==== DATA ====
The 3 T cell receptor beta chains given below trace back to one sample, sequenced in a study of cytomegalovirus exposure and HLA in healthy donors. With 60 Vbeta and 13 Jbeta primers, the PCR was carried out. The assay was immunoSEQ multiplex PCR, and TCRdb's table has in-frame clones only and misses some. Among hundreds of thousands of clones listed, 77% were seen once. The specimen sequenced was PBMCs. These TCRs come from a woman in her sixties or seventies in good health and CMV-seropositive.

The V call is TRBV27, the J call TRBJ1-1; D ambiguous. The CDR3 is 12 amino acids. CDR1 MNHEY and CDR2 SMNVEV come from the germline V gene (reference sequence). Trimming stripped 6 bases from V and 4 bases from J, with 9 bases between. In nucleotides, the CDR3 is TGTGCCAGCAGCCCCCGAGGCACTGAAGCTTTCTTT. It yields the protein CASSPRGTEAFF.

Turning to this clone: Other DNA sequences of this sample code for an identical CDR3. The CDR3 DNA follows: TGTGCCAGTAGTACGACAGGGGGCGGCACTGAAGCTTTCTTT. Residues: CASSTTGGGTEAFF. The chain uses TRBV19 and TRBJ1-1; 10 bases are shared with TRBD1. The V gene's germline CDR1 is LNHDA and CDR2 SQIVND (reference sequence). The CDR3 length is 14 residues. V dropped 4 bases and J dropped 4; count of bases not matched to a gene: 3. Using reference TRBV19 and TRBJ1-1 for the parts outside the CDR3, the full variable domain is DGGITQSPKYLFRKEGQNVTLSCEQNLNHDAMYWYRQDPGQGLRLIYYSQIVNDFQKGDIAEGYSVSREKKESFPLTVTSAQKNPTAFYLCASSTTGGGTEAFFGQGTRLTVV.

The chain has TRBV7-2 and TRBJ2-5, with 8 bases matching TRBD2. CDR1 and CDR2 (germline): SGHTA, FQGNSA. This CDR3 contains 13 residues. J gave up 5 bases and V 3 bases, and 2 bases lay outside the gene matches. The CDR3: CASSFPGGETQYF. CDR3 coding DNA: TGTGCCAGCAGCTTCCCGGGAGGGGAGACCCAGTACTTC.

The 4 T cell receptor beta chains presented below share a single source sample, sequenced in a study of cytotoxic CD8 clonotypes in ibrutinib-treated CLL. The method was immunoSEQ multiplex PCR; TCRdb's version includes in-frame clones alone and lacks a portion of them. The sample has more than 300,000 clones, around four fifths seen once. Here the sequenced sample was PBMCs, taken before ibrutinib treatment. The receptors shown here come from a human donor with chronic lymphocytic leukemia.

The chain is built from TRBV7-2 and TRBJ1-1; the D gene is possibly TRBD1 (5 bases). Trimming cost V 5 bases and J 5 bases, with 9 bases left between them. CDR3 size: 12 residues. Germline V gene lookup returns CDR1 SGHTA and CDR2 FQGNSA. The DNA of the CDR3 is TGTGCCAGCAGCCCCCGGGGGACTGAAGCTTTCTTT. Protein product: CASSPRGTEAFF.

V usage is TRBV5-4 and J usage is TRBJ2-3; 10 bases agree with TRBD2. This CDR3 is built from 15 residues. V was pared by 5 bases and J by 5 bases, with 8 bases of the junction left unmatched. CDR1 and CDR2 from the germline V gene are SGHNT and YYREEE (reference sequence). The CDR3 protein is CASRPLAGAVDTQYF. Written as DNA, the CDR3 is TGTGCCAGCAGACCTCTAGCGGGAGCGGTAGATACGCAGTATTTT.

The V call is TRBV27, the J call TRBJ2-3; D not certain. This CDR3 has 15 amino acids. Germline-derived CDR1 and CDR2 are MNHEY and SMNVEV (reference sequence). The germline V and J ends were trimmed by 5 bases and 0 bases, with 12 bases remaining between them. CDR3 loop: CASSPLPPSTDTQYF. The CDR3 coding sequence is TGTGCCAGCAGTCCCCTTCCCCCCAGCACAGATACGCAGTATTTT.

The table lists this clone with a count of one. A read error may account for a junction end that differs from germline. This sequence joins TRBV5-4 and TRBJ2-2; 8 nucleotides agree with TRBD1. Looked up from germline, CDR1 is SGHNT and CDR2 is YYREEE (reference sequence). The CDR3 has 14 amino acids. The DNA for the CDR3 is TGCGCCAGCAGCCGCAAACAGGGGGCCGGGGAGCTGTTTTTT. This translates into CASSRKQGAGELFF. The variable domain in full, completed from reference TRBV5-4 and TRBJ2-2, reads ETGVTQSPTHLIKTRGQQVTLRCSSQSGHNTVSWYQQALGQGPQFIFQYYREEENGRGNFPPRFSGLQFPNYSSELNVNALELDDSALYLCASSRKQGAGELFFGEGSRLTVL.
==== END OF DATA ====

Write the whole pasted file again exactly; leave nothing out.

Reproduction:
The 3 T cell receptor beta chains given below trace back to one sample, sequenced in a study of cytomegalovirus exposure and HLA in healthy donors. With 60 Vbeta and 13 Jbeta primers, the PCR was carried out. The assay was immunoSEQ multiplex PCR, and TCRdb's table has in-frame clones only and misses some. Among hundreds of thousands of clones listed, 77% were seen once. The specimen sequenced was PBMCs. These TCRs come from a woman in her sixties or seventies in good health and CMV-seropositive.

The V call is TRBV27, the J call TRBJ1-1; D ambiguous. The CDR3 is 12 amino acids. CDR1 MNHEY and CDR2 SMNVEV come from the germline V gene (reference sequence). Trimming stripped 6 bases from V and 4 bases from J, with 9 bases between. In nucleotides, the CDR3 is TGTGCCAGCAGCCCCCGAGGCACTGAAGCTTTCTTT. It yields the protein CASSPRGTEAFF.

Turning to this clone: Other DNA sequences of this sample code for an identical CDR3. The CDR3 DNA follows: TGTGCCAGTAGTACGACAGGGGGCGGCACTGAAGCTTTCTTT. Residues: CASSTTGGGTEAFF. The chain uses TRBV19 and TRBJ1-1; 10 bases are shared with TRBD1. The V gene's germline CDR1 is LNHDA and CDR2 SQIVND (reference sequence). The CDR3 length is 14 residues. V dropped 4 bases and J dropped 4; count of bases not matched to a gene: 3. Using reference TRBV19 and TRBJ1-1 for the parts outside the CDR3, the full variable domain is DGGITQSPKYLFRKEGQNVTLSCEQNLNHDAMYWYRQDPGQGLRLIYYSQIVNDFQKGDIAEGYSVSREKKESFPLTVTSAQKNPTAFYLCASSTTGGGTEAFFGQGTRLTVV.

The chain has TRBV7-2 and TRBJ2-5, with 8 bases matching TRBD2. CDR1 and CDR2 (germline): SGHTA, FQGNSA. This CDR3 contains 13 residues. J gave up 5 bases and V 3 bases, and 2 bases lay outside the gene matches. The CDR3: CASSFPGGETQYF. CDR3 coding DNA: TGTGCCAGCAGCTTCCCGGGAGGGGAGACCCAGTACTTC.

The 4 T cell receptor beta chains presented below share a single source sample, sequenced in a study of cytotoxic CD8 clonotypes in ibrutinib-treated CLL. The method was immunoSEQ multiplex PCR; TCRdb's version includes in-frame clones alone and lacks a portion of them. The sample has more than 300,000 clones, around four fifths seen once. Here the sequenced sample was PBMCs, taken before ibrutinib treatment. The receptors shown here come from a human donor with chronic lymphocytic leukemia.

The chain is built from TRBV7-2 and TRBJ1-1; the D gene is possibly TRBD1 (5 bases). Trimming cost V 5 bases and J 5 bases, with 9 bases left between them. CDR3 size: 12 residues. Germline V gene lookup returns CDR1 SGHTA and CDR2 FQGNSA. The DNA of the CDR3 is TGTGCCAGCAGCCCCCGGGGGACTGAAGCTTTCTTT. Protein product: CASSPRGTEAFF.

V usage is TRBV5-4 and J usage is TRBJ2-3; 10 bases agree with TRBD2. This CDR3 is built from 15 residues. V was pared by 5 bases and J by 5 bases, with 8 bases of the junction left unmatched. CDR1 and CDR2 from the germline V gene are SGHNT and YYREEE (reference sequence). The CDR3 protein is CASRPLAGAVDTQYF. Written as DNA, the CDR3 is TGTGCCAGCAGACCTCTAGCGGGAGCGGTAGATACGCAGTATTTT.

The V call is TRBV27, the J call TRBJ2-3; D not certain. This CDR3 has 15 amino acids. Germline-derived CDR1 and CDR2 are MNHEY and SMNVEV (reference sequence). The germline V and J ends were trimmed by 5 bases and 0 bases, with 12 bases remaining between them. CDR3 loop: CASSPLPPSTDTQYF. The CDR3 coding sequence is TGTGCCAGCAGTCCCCTTCCCCCCAGCACAGATACGCAGTATTTT.

The table lists this clone with a count of one. A read error may account for a junction end that differs from germline. This sequence joins TRBV5-4 and TRBJ2-2; 8 nucleotides agree with TRBD1. Looked up from germline, CDR1 is SGHNT and CDR2 is YYREEE (reference sequence). The CDR3 has 14 amino acids. The DNA for the CDR3 is TGCGCCAGCAGCCGCAAACAGGGGGCCGGGGAGCTGTTTTTT. This translates into CASSRKQGAGELFF. The variable domain in full, completed from reference TRBV5-4 and TRBJ2-2, reads ETGVTQSPTHLIKTRGQQVTLRCSSQSGHNTVSWYQQALGQGPQFIFQYYREEENGRGNFPPRFSGLQFPNYSSELNVNALELDDSALYLCASSRKQGAGELFFGEGSRLTVL.